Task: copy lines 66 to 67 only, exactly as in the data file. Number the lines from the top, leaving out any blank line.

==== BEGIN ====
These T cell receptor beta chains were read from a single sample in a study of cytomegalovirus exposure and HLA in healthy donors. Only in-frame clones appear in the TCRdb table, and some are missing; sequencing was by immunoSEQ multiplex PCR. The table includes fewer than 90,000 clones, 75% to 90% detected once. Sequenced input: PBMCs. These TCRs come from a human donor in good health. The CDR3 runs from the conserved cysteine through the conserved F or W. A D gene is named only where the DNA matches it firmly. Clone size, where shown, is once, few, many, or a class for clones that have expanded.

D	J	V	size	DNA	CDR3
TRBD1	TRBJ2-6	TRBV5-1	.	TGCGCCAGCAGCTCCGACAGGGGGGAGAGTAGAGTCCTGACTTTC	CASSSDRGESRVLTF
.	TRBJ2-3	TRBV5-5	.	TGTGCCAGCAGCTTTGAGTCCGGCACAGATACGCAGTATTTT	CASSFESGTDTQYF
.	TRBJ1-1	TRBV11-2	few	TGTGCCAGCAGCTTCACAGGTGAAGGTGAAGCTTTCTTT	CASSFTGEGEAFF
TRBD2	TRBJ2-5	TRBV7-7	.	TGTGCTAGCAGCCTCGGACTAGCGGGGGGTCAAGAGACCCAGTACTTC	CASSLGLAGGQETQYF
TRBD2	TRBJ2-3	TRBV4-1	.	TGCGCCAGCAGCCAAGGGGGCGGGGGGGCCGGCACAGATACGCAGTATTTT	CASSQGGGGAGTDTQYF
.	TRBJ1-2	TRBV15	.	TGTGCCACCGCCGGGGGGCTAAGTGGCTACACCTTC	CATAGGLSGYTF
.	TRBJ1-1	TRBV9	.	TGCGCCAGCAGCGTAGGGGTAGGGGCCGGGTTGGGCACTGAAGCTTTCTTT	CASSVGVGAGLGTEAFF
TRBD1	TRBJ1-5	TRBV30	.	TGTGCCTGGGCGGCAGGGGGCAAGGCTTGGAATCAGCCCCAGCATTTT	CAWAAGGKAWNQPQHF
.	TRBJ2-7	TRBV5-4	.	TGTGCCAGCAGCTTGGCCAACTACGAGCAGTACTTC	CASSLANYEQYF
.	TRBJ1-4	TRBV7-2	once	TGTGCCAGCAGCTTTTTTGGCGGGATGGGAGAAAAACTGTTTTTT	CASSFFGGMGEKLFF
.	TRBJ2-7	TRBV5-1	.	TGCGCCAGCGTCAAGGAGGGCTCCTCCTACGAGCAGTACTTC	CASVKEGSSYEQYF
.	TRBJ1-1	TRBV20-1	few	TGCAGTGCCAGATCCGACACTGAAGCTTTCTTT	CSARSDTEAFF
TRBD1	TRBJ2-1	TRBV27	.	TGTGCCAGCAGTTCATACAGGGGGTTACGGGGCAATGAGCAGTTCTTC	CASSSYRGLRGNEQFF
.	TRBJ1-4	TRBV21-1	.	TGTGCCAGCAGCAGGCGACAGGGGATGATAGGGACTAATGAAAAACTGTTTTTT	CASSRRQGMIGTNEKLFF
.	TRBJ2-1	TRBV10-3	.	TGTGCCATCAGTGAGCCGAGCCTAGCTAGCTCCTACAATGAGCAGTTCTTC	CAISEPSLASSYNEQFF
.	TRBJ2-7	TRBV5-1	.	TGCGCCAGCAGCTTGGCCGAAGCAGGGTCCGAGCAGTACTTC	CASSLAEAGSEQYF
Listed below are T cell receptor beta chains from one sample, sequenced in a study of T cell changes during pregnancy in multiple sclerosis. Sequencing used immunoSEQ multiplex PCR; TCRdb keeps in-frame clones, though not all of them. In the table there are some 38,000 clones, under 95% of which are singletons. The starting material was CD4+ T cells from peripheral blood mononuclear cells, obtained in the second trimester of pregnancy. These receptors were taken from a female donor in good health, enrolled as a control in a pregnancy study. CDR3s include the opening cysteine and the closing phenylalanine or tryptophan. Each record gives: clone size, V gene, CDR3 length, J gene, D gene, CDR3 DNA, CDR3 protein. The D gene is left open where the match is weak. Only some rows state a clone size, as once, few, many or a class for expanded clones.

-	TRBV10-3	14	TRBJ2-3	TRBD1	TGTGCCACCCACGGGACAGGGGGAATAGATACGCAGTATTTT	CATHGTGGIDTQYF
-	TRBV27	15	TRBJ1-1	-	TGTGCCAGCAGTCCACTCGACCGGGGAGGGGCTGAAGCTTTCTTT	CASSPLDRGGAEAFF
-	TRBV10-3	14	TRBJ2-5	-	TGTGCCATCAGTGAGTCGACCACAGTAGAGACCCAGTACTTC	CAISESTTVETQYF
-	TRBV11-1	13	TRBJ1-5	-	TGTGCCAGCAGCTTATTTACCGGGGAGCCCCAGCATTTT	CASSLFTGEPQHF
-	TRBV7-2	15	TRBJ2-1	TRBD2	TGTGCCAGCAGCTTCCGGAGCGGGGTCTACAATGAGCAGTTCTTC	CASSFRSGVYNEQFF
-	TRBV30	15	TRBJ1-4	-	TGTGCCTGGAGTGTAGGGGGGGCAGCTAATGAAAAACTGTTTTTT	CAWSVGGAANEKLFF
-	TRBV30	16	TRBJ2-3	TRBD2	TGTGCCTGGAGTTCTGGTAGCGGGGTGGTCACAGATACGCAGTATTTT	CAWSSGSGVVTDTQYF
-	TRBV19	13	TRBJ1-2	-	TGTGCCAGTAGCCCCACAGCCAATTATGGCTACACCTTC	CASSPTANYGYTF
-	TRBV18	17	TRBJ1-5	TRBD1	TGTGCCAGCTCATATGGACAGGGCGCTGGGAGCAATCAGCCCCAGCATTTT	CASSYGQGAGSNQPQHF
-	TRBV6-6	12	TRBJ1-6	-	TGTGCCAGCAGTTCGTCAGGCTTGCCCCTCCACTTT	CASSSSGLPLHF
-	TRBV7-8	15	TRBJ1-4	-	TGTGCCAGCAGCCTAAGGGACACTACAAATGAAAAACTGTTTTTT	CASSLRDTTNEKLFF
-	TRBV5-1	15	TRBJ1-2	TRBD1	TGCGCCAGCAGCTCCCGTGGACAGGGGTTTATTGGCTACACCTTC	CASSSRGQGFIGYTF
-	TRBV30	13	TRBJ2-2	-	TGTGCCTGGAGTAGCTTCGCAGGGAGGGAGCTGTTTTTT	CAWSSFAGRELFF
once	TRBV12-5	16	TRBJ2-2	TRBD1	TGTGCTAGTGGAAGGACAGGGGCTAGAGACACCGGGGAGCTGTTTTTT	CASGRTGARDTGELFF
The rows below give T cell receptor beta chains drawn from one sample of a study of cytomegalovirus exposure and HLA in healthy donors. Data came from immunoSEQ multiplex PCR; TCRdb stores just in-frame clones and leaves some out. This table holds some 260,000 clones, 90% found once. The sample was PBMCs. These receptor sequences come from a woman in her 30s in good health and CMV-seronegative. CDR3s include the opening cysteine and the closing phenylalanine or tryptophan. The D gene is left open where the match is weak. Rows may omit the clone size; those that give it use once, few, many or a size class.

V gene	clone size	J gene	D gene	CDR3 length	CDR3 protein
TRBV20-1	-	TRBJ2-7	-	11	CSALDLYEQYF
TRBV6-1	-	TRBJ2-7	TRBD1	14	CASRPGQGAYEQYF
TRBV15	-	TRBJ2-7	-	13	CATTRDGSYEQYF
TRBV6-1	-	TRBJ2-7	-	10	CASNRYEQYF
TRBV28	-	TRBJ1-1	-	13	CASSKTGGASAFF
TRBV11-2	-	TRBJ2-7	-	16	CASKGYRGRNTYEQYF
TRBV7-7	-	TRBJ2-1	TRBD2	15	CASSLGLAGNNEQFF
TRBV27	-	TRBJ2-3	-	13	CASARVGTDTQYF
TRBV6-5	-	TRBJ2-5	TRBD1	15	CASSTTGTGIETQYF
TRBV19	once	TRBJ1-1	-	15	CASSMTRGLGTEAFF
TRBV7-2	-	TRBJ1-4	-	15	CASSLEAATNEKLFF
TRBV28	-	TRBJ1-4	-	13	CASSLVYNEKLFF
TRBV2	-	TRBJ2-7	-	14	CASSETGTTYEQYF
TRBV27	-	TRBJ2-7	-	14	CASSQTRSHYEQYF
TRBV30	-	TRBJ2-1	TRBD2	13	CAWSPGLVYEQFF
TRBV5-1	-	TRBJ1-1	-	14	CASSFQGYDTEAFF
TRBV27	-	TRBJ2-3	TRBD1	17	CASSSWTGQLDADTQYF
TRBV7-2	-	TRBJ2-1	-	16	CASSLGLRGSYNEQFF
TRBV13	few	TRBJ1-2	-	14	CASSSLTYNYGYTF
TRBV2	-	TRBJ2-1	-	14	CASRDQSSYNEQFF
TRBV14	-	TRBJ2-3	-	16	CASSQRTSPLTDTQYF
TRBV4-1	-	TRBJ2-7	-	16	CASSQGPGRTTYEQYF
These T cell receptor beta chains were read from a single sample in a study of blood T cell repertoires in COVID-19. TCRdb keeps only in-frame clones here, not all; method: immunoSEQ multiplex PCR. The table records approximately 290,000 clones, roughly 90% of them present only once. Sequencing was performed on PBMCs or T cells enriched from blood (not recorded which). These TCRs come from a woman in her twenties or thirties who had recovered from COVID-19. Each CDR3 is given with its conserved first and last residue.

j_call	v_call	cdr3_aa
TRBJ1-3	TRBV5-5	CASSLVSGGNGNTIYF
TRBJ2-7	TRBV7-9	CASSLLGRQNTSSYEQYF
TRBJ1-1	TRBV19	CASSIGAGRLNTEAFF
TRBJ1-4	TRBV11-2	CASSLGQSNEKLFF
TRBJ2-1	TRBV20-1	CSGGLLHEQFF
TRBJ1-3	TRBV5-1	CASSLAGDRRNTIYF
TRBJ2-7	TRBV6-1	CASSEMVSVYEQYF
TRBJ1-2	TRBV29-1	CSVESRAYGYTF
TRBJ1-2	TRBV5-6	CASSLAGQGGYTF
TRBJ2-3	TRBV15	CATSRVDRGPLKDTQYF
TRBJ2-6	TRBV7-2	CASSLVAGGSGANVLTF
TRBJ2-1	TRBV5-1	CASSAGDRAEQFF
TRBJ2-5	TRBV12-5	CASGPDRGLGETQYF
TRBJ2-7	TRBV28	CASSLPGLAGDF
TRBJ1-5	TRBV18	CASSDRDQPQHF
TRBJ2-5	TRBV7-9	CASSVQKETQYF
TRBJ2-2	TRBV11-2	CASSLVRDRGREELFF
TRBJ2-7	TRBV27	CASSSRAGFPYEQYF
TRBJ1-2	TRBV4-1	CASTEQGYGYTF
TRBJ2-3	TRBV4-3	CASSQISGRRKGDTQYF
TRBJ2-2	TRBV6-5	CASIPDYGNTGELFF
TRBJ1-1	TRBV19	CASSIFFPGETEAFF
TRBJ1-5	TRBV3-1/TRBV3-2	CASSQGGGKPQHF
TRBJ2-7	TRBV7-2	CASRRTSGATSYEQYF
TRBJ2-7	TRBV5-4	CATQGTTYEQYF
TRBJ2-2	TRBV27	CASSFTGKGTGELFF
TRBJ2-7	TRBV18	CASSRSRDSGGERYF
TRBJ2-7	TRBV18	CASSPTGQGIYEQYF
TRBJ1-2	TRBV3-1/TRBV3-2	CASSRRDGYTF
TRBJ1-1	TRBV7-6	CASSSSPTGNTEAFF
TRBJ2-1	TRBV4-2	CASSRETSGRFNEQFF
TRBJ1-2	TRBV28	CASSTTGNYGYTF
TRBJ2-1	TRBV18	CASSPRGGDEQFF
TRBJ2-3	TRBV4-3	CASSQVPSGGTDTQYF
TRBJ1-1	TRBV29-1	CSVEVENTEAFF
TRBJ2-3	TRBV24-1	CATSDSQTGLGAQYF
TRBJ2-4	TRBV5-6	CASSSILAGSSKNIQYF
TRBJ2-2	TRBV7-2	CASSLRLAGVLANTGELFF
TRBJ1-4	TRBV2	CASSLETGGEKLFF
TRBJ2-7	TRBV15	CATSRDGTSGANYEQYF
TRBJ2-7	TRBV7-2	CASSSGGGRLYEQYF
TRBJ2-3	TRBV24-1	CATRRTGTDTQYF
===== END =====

TRBJ2-7	TRBV6-1	CASSEMVSVYEQYF
TRBJ1-2	TRBV29-1	CSVESRAYGYTF